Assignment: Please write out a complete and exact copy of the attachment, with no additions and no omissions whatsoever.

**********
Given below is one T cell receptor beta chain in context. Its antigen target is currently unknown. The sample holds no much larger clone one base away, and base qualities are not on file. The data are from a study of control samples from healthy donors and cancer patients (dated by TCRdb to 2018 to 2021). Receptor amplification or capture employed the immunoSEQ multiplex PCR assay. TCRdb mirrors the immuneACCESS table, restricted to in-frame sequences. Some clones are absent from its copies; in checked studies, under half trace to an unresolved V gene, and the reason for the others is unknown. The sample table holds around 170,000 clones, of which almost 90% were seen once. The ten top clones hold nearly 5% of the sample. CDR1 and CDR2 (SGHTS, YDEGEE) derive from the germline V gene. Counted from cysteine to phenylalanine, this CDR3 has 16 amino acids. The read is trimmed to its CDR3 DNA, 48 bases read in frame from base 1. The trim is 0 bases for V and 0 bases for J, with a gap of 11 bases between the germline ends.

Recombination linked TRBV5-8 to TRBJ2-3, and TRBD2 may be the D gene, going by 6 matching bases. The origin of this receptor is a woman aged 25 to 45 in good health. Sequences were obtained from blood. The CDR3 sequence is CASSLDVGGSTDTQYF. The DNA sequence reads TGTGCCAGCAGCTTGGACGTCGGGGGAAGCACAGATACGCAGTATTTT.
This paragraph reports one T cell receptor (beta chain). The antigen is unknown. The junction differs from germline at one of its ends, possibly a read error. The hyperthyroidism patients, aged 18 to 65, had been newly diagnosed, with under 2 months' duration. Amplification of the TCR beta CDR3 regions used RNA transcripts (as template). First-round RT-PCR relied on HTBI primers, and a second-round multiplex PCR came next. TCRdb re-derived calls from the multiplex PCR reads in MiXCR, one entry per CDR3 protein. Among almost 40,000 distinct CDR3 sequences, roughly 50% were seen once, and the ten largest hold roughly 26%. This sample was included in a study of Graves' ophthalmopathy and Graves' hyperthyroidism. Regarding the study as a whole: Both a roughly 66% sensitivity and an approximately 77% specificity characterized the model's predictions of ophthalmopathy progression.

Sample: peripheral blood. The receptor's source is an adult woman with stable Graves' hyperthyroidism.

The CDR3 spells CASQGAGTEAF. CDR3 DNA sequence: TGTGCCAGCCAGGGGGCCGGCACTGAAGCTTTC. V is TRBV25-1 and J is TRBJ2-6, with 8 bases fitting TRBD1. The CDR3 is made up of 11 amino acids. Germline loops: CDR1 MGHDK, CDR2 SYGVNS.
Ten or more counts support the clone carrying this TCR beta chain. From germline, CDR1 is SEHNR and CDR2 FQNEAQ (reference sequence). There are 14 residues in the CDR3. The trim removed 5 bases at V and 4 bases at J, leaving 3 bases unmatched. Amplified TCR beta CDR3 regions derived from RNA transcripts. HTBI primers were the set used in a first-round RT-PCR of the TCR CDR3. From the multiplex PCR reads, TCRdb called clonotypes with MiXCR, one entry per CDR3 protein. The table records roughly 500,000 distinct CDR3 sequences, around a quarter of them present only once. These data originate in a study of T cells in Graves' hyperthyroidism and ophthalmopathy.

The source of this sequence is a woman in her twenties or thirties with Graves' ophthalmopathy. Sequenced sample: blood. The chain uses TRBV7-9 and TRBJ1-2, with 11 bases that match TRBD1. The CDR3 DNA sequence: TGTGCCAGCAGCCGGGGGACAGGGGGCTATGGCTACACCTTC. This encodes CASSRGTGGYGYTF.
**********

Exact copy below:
Given below is one T cell receptor beta chain in context. Its antigen target is currently unknown. The sample holds no much larger clone one base away, and base qualities are not on file. The data are from a study of control samples from healthy donors and cancer patients (dated by TCRdb to 2018 to 2021). Receptor amplification or capture employed the immunoSEQ multiplex PCR assay. TCRdb mirrors the immuneACCESS table, restricted to in-frame sequences. Some clones are absent from its copies; in checked studies, under half trace to an unresolved V gene, and the reason for the others is unknown. The sample table holds around 170,000 clones, of which almost 90% were seen once. The ten top clones hold nearly 5% of the sample. CDR1 and CDR2 (SGHTS, YDEGEE) derive from the germline V gene. Counted from cysteine to phenylalanine, this CDR3 has 16 amino acids. The read is trimmed to its CDR3 DNA, 48 bases read in frame from base 1. The trim is 0 bases for V and 0 bases for J, with a gap of 11 bases between the germline ends.

Recombination linked TRBV5-8 to TRBJ2-3, and TRBD2 may be the D gene, going by 6 matching bases. The origin of this receptor is a woman aged 25 to 45 in good health. Sequences were obtained from blood. The CDR3 sequence is CASSLDVGGSTDTQYF. The DNA sequence reads TGTGCCAGCAGCTTGGACGTCGGGGGAAGCACAGATACGCAGTATTTT.
This paragraph reports one T cell receptor (beta chain). The antigen is unknown. The junction differs from germline at one of its ends, possibly a read error. The hyperthyroidism patients, aged 18 to 65, had been newly diagnosed, with under 2 months' duration. Amplification of the TCR beta CDR3 regions used RNA transcripts (as template). First-round RT-PCR relied on HTBI primers, and a second-round multiplex PCR came next. TCRdb re-derived calls from the multiplex PCR reads in MiXCR, one entry per CDR3 protein. Among almost 40,000 distinct CDR3 sequences, roughly 50% were seen once, and the ten largest hold roughly 26%. This sample was included in a study of Graves' ophthalmopathy and Graves' hyperthyroidism. Regarding the study as a whole: Both a roughly 66% sensitivity and an approximately 77% specificity characterized the model's predictions of ophthalmopathy progression.

Sample: peripheral blood. The receptor's source is an adult woman with stable Graves' hyperthyroidism.

The CDR3 spells CASQGAGTEAF. CDR3 DNA sequence: TGTGCCAGCCAGGGGGCCGGCACTGAAGCTTTC. V is TRBV25-1 and J is TRBJ2-6, with 8 bases fitting TRBD1. The CDR3 is made up of 11 amino acids. Germline loops: CDR1 MGHDK, CDR2 SYGVNS.
Ten or more counts support the clone carrying this TCR beta chain. From germline, CDR1 is SEHNR and CDR2 FQNEAQ (reference sequence). There are 14 residues in the CDR3. The trim removed 5 bases at V and 4 bases at J, leaving 3 bases unmatched. Amplified TCR beta CDR3 regions derived from RNA transcripts. HTBI primers were the set used in a first-round RT-PCR of the TCR CDR3. From the multiplex PCR reads, TCRdb called clonotypes with MiXCR, one entry per CDR3 protein. The table records roughly 500,000 distinct CDR3 sequences, around a quarter of them present only once. These data originate in a study of T cells in Graves' hyperthyroidism and ophthalmopathy.

The source of this sequence is a woman in her twenties or thirties with Graves' ophthalmopathy. Sequenced sample: blood. The chain uses TRBV7-9 and TRBJ1-2, with 11 bases that match TRBD1. The CDR3 DNA sequence: TGTGCCAGCAGCCGGGGGACAGGGGGCTATGGCTACACCTTC. This encodes CASSRGTGGYGYTF.